Film and sound editor Garth Craven, who edited films including “Legally Blonde” and got his start in film editing with Sam Peckinpah’s “Pat Garrett and Billy the Kid,” died May 20 in Barcelona. He was 84.
His death was only recently announced by his daughter Willow.
Craven not only worked in the cutting room but also in sound departments and served as second unit director on several films. At the beginning of his career, Craven worked on Federico Fellini’s fantasy drama “Satyricon” (1969) in the sound editing department, which served as his introduction to filmmaking.
Back in England, he continued working on films in London. Resuming his work in the sound department, Craven received a BAFTA for the critically acclaimed romantic drama “The Go-Between” (1971) directed by Joseph Losey.
He eventually became a frequent collaborator and friend of Peckinpah. Craven worked as a sound consultant on “The Getaway,” a sound editor on “Straw Dogs,” as an editor on “Convoy” and as a supervising editor on “Bring Me the Head of Alfredo Garcia.”
“People used to talk about Sam shooting a lot of film,” Craven said in a 1993 interview. He described working with vast amounts of footage on Peckinpah’s famously contentious “Pat Garrett and Billy the Kid,” his first credit as film editor, which was taken away by the studio and re-edited before its release.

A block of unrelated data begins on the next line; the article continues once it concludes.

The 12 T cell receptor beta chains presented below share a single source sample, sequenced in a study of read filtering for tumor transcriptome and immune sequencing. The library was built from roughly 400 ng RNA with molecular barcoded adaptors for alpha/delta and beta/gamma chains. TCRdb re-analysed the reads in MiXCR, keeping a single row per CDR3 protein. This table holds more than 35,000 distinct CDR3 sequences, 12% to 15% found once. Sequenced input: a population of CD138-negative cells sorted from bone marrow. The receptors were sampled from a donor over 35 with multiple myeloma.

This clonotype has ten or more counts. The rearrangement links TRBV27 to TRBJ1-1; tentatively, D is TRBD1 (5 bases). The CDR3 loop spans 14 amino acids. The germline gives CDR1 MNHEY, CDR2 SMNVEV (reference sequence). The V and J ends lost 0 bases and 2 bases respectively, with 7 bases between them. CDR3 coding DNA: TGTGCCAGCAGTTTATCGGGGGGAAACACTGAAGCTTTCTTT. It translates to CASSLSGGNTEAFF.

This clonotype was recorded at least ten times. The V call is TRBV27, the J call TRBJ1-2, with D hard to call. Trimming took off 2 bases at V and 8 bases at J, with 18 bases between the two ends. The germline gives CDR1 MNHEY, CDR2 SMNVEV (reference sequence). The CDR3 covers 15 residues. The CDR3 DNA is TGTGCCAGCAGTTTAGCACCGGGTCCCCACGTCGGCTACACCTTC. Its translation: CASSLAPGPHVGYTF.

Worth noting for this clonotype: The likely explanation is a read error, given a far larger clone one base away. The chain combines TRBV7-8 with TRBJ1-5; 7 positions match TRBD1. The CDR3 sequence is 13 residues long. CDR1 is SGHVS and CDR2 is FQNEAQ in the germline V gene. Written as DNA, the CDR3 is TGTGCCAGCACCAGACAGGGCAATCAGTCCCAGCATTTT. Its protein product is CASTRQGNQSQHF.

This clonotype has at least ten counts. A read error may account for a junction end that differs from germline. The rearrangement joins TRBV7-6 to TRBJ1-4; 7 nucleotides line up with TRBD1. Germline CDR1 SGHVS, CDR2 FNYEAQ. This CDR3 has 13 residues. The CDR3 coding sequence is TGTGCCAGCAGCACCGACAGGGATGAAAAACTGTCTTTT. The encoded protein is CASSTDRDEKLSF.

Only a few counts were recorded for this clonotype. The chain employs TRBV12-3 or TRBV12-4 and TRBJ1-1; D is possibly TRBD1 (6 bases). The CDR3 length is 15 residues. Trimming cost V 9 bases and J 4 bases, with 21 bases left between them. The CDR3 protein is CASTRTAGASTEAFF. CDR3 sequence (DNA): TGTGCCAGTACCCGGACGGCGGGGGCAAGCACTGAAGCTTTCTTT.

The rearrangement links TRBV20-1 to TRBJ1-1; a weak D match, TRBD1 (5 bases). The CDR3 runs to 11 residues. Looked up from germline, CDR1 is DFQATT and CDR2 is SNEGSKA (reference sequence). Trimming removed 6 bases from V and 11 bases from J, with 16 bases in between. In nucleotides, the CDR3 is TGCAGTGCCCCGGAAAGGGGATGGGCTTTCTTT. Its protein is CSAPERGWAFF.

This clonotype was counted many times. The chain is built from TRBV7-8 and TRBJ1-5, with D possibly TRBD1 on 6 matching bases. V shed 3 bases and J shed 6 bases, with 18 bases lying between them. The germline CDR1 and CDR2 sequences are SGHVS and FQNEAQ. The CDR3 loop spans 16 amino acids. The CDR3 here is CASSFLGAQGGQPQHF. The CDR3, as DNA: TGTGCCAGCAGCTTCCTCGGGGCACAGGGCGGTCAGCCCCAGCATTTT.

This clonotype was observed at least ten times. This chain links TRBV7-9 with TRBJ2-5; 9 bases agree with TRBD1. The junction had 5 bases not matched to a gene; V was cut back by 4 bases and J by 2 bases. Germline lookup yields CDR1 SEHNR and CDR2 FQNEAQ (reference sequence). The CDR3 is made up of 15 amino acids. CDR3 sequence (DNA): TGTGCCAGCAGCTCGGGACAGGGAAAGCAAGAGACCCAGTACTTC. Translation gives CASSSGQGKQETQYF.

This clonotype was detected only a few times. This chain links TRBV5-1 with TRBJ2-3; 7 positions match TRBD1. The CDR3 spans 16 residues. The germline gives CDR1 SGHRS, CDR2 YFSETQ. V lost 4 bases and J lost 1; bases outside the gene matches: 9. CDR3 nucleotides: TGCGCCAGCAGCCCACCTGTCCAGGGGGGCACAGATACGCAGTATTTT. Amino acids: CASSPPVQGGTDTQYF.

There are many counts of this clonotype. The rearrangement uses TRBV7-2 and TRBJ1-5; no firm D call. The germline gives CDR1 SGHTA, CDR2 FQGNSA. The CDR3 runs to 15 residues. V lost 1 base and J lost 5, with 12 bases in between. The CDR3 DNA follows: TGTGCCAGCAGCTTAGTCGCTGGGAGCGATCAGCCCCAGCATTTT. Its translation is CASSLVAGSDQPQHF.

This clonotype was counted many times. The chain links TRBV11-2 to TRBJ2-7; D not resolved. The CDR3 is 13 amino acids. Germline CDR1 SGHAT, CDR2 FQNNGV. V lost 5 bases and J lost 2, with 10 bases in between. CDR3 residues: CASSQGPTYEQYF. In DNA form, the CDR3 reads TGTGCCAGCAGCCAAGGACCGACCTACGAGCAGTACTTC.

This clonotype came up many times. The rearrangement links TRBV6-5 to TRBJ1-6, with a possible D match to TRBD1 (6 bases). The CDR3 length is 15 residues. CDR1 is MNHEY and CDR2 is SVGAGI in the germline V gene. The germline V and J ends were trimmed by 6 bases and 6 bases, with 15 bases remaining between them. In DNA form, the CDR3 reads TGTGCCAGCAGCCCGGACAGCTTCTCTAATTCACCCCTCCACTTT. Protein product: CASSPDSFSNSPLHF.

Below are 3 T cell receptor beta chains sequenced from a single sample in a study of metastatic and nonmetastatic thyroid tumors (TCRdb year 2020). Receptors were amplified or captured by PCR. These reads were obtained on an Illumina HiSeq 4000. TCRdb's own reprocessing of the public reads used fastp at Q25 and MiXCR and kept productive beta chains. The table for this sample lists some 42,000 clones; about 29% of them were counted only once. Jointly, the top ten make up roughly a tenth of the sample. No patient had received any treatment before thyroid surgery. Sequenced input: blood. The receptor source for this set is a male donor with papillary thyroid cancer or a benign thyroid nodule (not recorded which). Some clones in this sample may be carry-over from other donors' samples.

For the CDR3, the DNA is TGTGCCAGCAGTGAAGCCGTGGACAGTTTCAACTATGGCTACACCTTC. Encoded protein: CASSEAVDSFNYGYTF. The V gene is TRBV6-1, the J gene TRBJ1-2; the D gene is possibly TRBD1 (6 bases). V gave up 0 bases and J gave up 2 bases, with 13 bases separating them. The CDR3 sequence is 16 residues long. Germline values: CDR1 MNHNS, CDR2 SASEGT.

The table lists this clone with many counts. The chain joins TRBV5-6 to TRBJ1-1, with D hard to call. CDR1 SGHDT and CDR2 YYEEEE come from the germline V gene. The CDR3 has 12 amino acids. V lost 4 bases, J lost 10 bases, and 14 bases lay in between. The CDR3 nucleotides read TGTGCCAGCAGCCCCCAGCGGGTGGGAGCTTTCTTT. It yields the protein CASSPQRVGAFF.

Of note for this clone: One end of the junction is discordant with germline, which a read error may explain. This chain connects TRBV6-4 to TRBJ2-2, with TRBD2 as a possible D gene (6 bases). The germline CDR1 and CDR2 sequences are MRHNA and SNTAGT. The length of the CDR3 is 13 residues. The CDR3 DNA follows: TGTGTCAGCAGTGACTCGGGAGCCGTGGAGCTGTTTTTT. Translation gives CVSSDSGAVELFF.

“He gave me my first break as a film editor, and that’s where I learned everything I know,” said Craven, who described Peckinpah in the interview as “tough and enigmatic.” “He was a complicated man.”
Craven also served as second unit director on several films including “A Midsummer Night’s Dream,” which he also edited; “Air America,” “Leap of Faith” and “Carny.”
Moreover, Craven worked on several beloved romantic comedies of the 1990s and 2000s, including “Legally Blonde,” “Turner & Hooch” and “My Best Friend’s Wedding.”
His other film editing credits include “Educating Rita,” “I Never Promised You a Rose Garden” and “Soapdish.”
Craven was born and raised in Yorkshire, England. He studied Philosophy and English at the University of Leeds, where he met his wife Jacqueline.
Craven is survived by his wife Jacqueline, three children and three grandchildren.
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